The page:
Establishing Religious Freedom: Jefferson's Statute in Virginia

Establishing Religious Freedom: Jefferson's Statute in Virginia

by Thomas E. Buckley
     
 

The significance of the Virginia Statute for Establishing Religious Freedom goes far beyond the borders of the Old Dominion. Its influence ultimately extended to the Supreme Court’s interpretation of the separation of church and state. In his latest book, Thomas Buckley tells the story of the statute, beginning with its background in the struggles of the

Overview

The significance of the Virginia Statute for Establishing Religious Freedom goes far beyond the borders of the Old Dominion. Its influence ultimately extended to the Supreme Court’s interpretation of the separation of church and state. In his latest book, Thomas Buckley tells the story of the statute, beginning with its background in the struggles of the colonial dissenters against an oppressive Church of England. When the Revolution forced the issue of religious liberty, Thomas Jefferson drafted his statute and James Madison guided its passage through the state legislature. Displacing an established church by instituting religious freedom, the Virginia statute provided the most substantial guarantees of religious liberty of any state in the new nation.

The statute's implementation, however, proved to be problematic. Faced with a mandate for strict separation of church and state—and in an atmosphere of sweeping evangelical Christianity—Virginians clashed over numerous issues, including the legal ownership of church property, the incorporation of churches and religious groups, Sabbath observance, protection for religious groups, Bible reading in school, and divorce laws. Such debates pitted churches against one another and engaged Virginia’s legal system for a century and a half.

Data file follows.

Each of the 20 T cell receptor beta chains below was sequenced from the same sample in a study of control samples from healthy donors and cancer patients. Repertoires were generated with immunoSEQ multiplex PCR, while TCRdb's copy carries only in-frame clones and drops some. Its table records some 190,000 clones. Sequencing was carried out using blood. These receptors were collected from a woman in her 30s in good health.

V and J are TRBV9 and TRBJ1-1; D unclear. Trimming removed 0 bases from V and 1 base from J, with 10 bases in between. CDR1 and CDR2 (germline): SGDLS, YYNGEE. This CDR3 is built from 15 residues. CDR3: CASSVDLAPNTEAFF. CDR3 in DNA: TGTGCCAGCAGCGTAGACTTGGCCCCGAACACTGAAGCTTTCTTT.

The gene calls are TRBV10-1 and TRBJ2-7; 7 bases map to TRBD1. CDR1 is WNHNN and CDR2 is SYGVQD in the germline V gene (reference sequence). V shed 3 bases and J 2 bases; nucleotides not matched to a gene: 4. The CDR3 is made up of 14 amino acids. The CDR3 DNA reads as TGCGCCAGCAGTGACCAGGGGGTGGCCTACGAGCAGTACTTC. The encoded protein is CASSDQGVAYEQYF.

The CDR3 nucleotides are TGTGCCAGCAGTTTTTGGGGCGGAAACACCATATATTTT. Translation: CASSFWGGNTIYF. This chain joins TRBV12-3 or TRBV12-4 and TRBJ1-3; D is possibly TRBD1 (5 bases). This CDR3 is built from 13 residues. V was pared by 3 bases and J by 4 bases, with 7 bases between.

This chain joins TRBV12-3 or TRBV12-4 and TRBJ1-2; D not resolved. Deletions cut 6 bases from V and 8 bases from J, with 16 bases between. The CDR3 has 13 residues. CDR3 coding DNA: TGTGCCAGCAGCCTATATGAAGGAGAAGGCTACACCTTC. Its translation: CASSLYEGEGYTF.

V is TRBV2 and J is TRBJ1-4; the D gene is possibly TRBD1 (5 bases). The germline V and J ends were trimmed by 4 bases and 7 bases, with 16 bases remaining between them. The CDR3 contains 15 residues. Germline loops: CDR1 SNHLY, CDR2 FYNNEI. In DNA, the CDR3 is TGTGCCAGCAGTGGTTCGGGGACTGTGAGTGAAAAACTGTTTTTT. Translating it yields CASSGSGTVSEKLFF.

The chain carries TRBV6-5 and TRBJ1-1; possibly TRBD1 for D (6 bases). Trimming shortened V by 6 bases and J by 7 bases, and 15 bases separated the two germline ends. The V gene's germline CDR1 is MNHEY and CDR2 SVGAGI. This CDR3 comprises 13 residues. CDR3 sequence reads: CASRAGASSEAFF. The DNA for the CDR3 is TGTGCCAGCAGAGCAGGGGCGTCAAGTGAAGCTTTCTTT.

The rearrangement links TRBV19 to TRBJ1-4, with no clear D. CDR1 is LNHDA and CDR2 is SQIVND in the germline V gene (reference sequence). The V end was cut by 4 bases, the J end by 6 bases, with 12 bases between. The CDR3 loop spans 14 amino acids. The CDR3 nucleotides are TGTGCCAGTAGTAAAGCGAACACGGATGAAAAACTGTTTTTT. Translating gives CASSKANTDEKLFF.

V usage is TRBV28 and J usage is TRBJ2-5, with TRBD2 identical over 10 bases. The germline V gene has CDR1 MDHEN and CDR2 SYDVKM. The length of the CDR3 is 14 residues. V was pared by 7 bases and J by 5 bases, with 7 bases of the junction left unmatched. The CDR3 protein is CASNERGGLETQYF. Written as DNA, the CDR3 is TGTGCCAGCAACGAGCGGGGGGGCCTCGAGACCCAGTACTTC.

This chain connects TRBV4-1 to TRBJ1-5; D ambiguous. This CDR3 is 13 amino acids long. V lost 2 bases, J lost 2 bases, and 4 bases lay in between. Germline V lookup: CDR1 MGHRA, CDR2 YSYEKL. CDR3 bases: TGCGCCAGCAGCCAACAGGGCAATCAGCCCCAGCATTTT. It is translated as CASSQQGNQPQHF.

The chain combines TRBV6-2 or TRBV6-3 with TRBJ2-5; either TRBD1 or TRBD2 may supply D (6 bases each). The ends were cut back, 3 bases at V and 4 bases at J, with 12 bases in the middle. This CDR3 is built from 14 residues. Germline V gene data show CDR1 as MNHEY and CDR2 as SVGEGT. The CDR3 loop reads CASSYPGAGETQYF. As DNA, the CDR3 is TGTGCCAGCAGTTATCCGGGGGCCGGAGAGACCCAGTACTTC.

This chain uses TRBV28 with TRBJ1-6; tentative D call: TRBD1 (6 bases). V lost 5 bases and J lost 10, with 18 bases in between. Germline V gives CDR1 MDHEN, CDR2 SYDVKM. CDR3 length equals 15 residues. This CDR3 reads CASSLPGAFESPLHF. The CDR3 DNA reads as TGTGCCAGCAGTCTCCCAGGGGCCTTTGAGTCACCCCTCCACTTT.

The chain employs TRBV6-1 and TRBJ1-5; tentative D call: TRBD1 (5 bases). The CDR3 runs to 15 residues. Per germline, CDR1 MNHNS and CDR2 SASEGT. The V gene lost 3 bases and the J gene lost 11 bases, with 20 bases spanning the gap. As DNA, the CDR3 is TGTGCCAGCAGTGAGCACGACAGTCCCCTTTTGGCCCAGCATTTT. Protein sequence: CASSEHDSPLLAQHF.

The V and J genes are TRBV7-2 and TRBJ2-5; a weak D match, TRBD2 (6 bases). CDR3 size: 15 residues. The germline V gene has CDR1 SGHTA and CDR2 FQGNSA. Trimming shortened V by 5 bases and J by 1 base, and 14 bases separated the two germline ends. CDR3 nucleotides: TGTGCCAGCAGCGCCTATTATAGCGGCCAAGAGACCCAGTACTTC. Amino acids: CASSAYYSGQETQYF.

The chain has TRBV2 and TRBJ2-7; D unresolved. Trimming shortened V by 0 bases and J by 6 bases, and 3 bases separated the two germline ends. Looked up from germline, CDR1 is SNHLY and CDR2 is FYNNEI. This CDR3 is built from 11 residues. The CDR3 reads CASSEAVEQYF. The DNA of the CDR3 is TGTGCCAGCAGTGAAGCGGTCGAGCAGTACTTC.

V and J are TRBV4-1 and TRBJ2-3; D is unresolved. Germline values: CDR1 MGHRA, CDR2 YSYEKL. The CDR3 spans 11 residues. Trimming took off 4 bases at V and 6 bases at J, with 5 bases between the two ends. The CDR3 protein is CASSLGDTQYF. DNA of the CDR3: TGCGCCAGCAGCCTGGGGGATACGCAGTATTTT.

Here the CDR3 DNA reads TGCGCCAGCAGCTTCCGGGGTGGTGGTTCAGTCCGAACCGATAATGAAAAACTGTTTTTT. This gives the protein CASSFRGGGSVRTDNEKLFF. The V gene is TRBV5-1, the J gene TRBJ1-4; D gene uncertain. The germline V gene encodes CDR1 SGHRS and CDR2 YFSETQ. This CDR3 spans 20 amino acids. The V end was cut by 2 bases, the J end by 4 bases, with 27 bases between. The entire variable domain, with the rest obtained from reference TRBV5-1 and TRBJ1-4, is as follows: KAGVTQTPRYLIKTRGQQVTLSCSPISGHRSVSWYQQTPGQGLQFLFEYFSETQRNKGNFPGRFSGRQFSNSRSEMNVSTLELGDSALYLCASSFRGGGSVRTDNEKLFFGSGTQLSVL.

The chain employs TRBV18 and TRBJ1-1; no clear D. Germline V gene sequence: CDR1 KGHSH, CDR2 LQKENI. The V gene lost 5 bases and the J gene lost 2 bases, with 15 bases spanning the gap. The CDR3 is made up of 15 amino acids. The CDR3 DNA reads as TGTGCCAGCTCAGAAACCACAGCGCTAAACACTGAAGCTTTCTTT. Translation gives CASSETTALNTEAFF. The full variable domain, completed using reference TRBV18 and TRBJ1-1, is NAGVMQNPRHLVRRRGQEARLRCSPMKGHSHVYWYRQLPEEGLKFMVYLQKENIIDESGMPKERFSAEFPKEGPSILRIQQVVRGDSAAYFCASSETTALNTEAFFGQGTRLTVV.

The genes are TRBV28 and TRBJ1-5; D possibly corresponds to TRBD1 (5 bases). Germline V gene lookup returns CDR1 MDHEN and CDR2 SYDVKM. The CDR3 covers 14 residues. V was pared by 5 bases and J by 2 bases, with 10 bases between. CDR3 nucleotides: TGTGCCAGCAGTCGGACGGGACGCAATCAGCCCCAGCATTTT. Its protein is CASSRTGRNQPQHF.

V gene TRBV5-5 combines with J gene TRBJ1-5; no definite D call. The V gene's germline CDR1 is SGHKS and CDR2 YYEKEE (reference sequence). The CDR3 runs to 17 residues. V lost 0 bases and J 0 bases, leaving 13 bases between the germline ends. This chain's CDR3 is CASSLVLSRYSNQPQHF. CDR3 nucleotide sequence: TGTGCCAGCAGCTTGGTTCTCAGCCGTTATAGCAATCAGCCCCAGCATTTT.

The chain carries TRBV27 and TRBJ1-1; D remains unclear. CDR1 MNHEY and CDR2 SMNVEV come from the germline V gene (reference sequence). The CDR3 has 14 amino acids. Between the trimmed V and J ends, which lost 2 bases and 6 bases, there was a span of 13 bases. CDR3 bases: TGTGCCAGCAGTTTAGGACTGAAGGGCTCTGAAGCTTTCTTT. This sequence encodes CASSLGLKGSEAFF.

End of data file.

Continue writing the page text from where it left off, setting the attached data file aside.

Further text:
Fascinating history in itself, the effort to implement Jefferson’s statute has even broader significance in its anticipation of the conflict that would occupy the whole country after the Supreme Court nationalized the religion clause of the First Amendment in the 1940s.

Editorial Reviews

Donald Drakeman
Thomas Buckley has provided in this book—by far—the deepest and most comprehensive analysis of what many believe is the political and religious foundation of the First Amendment. His careful attention to primary sources, his fluid writing style, and his rare ability to derive his interpretation from the facts themselves are all brought to bear on this fascinating story of how Virginians wrestled with Jefferson’s now-iconic statute over the course of more than a century. This is new, important, and really interesting.

Sarah Barringer Gordon
A brilliant book—Buckley’s most wide-ranging work to date on church and state in Virginia. Establishing Religious Freedom deepens and adds texture to a story that others have overlooked or oversimplified. Buckley’s book will immediately become the go-to source in the field.

Product Details

ISBN-13:
9780813935034
Publisher:
University of Virginia Press
Publication date:
01/13/2014
Pages:
376
Product dimensions:
6.40(w) x 9.30(h) x 1.20(d)
Age Range:
18 Years

Meet the Author

Thomas E. Buckley, Professor in Residence in the Department of History of Loyola Marymount University, is the author of Church and State in Revolutionary Virginia, 1776-1787 (Virginia).

Customer Reviews

Average Review:

Write a Review

and post it to your social network

     

Most Helpful Customer Reviews

See all customer reviews >